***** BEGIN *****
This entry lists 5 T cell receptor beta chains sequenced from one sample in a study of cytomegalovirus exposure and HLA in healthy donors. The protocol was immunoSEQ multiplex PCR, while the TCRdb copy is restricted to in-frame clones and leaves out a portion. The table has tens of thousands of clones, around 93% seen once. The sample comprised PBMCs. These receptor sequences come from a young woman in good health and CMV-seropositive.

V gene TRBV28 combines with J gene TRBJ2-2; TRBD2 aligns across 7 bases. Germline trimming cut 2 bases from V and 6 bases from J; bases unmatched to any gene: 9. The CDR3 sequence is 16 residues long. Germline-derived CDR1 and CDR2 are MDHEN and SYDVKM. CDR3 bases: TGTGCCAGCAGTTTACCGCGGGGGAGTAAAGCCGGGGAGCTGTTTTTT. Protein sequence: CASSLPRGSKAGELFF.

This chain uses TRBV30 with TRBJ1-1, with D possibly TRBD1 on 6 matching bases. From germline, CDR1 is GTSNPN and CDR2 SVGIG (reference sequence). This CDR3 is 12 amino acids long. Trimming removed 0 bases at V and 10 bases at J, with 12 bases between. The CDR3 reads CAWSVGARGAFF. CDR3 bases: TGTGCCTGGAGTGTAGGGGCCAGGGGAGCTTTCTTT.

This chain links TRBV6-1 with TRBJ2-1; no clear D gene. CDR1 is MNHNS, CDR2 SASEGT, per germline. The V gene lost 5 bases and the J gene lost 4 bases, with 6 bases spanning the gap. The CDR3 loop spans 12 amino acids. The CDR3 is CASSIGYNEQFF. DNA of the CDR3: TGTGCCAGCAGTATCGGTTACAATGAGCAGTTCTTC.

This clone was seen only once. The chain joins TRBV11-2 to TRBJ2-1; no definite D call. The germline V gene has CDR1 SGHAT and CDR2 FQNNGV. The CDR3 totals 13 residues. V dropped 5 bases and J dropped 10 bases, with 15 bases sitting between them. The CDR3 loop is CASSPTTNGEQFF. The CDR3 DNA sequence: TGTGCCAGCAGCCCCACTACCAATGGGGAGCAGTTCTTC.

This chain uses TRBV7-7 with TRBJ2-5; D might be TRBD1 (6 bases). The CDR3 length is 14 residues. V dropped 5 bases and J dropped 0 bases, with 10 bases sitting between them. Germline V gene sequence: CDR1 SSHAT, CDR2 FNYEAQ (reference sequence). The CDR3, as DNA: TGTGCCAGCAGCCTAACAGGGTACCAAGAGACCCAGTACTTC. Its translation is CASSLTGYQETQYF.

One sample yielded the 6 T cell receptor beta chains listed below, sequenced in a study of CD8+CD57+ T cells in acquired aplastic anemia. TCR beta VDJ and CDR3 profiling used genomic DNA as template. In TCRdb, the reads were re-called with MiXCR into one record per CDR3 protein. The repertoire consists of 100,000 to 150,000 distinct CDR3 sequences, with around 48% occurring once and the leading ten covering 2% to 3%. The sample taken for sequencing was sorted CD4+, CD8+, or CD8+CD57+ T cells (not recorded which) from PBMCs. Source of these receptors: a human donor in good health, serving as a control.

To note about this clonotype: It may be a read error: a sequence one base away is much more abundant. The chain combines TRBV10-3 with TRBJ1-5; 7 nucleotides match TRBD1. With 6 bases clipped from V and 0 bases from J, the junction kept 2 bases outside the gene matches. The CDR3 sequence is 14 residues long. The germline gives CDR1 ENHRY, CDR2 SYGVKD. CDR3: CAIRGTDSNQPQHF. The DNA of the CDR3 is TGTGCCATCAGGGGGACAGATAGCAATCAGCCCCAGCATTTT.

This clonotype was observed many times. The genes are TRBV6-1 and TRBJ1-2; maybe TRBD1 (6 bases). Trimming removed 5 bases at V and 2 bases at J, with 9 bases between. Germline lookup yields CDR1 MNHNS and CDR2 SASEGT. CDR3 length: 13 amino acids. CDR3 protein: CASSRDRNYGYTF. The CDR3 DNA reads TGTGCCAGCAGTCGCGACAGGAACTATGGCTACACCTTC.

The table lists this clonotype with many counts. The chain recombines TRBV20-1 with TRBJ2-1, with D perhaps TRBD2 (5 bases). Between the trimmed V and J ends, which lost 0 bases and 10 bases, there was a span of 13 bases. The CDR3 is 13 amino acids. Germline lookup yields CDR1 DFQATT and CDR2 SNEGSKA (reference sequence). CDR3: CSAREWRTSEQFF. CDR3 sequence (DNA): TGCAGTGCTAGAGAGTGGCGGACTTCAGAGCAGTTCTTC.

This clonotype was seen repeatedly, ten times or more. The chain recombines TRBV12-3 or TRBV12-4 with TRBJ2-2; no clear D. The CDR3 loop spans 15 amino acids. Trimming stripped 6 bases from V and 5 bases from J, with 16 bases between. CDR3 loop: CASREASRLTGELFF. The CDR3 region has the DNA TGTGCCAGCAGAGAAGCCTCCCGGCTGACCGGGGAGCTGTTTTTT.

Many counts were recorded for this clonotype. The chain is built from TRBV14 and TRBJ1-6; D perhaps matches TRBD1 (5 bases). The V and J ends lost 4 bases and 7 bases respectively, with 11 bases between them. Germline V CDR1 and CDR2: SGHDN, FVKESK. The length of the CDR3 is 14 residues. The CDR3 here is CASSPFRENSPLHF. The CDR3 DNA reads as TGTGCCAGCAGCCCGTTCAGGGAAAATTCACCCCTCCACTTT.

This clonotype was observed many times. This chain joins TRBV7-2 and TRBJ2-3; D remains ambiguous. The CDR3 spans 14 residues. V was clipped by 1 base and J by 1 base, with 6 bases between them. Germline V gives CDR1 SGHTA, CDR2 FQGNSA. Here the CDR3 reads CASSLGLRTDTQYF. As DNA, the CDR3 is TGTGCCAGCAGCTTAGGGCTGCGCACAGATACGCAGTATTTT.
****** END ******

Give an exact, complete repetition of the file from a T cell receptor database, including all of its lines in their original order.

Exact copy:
This entry lists 5 T cell receptor beta chains sequenced from one sample in a study of cytomegalovirus exposure and HLA in healthy donors. The protocol was immunoSEQ multiplex PCR, while the TCRdb copy is restricted to in-frame clones and leaves out a portion. The table has tens of thousands of clones, around 93% seen once. The sample comprised PBMCs. These receptor sequences come from a young woman in good health and CMV-seropositive.

V gene TRBV28 combines with J gene TRBJ2-2; TRBD2 aligns across 7 bases. Germline trimming cut 2 bases from V and 6 bases from J; bases unmatched to any gene: 9. The CDR3 sequence is 16 residues long. Germline-derived CDR1 and CDR2 are MDHEN and SYDVKM. CDR3 bases: TGTGCCAGCAGTTTACCGCGGGGGAGTAAAGCCGGGGAGCTGTTTTTT. Protein sequence: CASSLPRGSKAGELFF.

This chain uses TRBV30 with TRBJ1-1, with D possibly TRBD1 on 6 matching bases. From germline, CDR1 is GTSNPN and CDR2 SVGIG (reference sequence). This CDR3 is 12 amino acids long. Trimming removed 0 bases at V and 10 bases at J, with 12 bases between. The CDR3 reads CAWSVGARGAFF. CDR3 bases: TGTGCCTGGAGTGTAGGGGCCAGGGGAGCTTTCTTT.

This chain links TRBV6-1 with TRBJ2-1; no clear D gene. CDR1 is MNHNS, CDR2 SASEGT, per germline. The V gene lost 5 bases and the J gene lost 4 bases, with 6 bases spanning the gap. The CDR3 loop spans 12 amino acids. The CDR3 is CASSIGYNEQFF. DNA of the CDR3: TGTGCCAGCAGTATCGGTTACAATGAGCAGTTCTTC.

This clone was seen only once. The chain joins TRBV11-2 to TRBJ2-1; no definite D call. The germline V gene has CDR1 SGHAT and CDR2 FQNNGV. The CDR3 totals 13 residues. V dropped 5 bases and J dropped 10 bases, with 15 bases sitting between them. The CDR3 loop is CASSPTTNGEQFF. The CDR3 DNA sequence: TGTGCCAGCAGCCCCACTACCAATGGGGAGCAGTTCTTC.

This chain uses TRBV7-7 with TRBJ2-5; D might be TRBD1 (6 bases). The CDR3 length is 14 residues. V dropped 5 bases and J dropped 0 bases, with 10 bases sitting between them. Germline V gene sequence: CDR1 SSHAT, CDR2 FNYEAQ (reference sequence). The CDR3, as DNA: TGTGCCAGCAGCCTAACAGGGTACCAAGAGACCCAGTACTTC. Its translation is CASSLTGYQETQYF.

One sample yielded the 6 T cell receptor beta chains listed below, sequenced in a study of CD8+CD57+ T cells in acquired aplastic anemia. TCR beta VDJ and CDR3 profiling used genomic DNA as template. In TCRdb, the reads were re-called with MiXCR into one record per CDR3 protein. The repertoire consists of 100,000 to 150,000 distinct CDR3 sequences, with around 48% occurring once and the leading ten covering 2% to 3%. The sample taken for sequencing was sorted CD4+, CD8+, or CD8+CD57+ T cells (not recorded which) from PBMCs. Source of these receptors: a human donor in good health, serving as a control.

To note about this clonotype: It may be a read error: a sequence one base away is much more abundant. The chain combines TRBV10-3 with TRBJ1-5; 7 nucleotides match TRBD1. With 6 bases clipped from V and 0 bases from J, the junction kept 2 bases outside the gene matches. The CDR3 sequence is 14 residues long. The germline gives CDR1 ENHRY, CDR2 SYGVKD. CDR3: CAIRGTDSNQPQHF. The DNA of the CDR3 is TGTGCCATCAGGGGGACAGATAGCAATCAGCCCCAGCATTTT.

This clonotype was observed many times. The genes are TRBV6-1 and TRBJ1-2; maybe TRBD1 (6 bases). Trimming removed 5 bases at V and 2 bases at J, with 9 bases between. Germline lookup yields CDR1 MNHNS and CDR2 SASEGT. CDR3 length: 13 amino acids. CDR3 protein: CASSRDRNYGYTF. The CDR3 DNA reads TGTGCCAGCAGTCGCGACAGGAACTATGGCTACACCTTC.

The table lists this clonotype with many counts. The chain recombines TRBV20-1 with TRBJ2-1, with D perhaps TRBD2 (5 bases). Between the trimmed V and J ends, which lost 0 bases and 10 bases, there was a span of 13 bases. The CDR3 is 13 amino acids. Germline lookup yields CDR1 DFQATT and CDR2 SNEGSKA (reference sequence). CDR3: CSAREWRTSEQFF. CDR3 sequence (DNA): TGCAGTGCTAGAGAGTGGCGGACTTCAGAGCAGTTCTTC.

This clonotype was seen repeatedly, ten times or more. The chain recombines TRBV12-3 or TRBV12-4 with TRBJ2-2; no clear D. The CDR3 loop spans 15 amino acids. Trimming stripped 6 bases from V and 5 bases from J, with 16 bases between. CDR3 loop: CASREASRLTGELFF. The CDR3 region has the DNA TGTGCCAGCAGAGAAGCCTCCCGGCTGACCGGGGAGCTGTTTTTT.

Many counts were recorded for this clonotype. The chain is built from TRBV14 and TRBJ1-6; D perhaps matches TRBD1 (5 bases). The V and J ends lost 4 bases and 7 bases respectively, with 11 bases between them. Germline V CDR1 and CDR2: SGHDN, FVKESK. The length of the CDR3 is 14 residues. The CDR3 here is CASSPFRENSPLHF. The CDR3 DNA reads as TGTGCCAGCAGCCCGTTCAGGGAAAATTCACCCCTCCACTTT.

This clonotype was observed many times. This chain joins TRBV7-2 and TRBJ2-3; D remains ambiguous. The CDR3 spans 14 residues. V was clipped by 1 base and J by 1 base, with 6 bases between them. Germline V gives CDR1 SGHTA, CDR2 FQGNSA. Here the CDR3 reads CASSLGLRTDTQYF. As DNA, the CDR3 is TGTGCCAGCAGCTTAGGGCTGCGCACAGATACGCAGTATTTT.